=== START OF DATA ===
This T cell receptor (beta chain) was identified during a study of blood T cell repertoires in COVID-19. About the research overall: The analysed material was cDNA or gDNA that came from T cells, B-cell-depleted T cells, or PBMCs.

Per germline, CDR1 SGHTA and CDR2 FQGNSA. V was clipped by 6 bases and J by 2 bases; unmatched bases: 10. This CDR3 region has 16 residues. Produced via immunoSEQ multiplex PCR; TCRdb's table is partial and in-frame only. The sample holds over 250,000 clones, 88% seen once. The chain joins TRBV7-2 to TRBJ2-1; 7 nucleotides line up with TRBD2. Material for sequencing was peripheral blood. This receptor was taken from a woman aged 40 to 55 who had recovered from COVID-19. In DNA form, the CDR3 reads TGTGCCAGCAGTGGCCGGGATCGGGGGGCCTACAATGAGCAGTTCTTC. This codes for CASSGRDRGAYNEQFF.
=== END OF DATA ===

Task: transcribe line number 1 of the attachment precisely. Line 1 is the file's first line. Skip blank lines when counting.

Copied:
This T cell receptor (beta chain) was identified during a study of blood T cell repertoires in COVID-19. About the research overall: The analysed material was cDNA or gDNA that came from T cells, B-cell-depleted T cells, or PBMCs.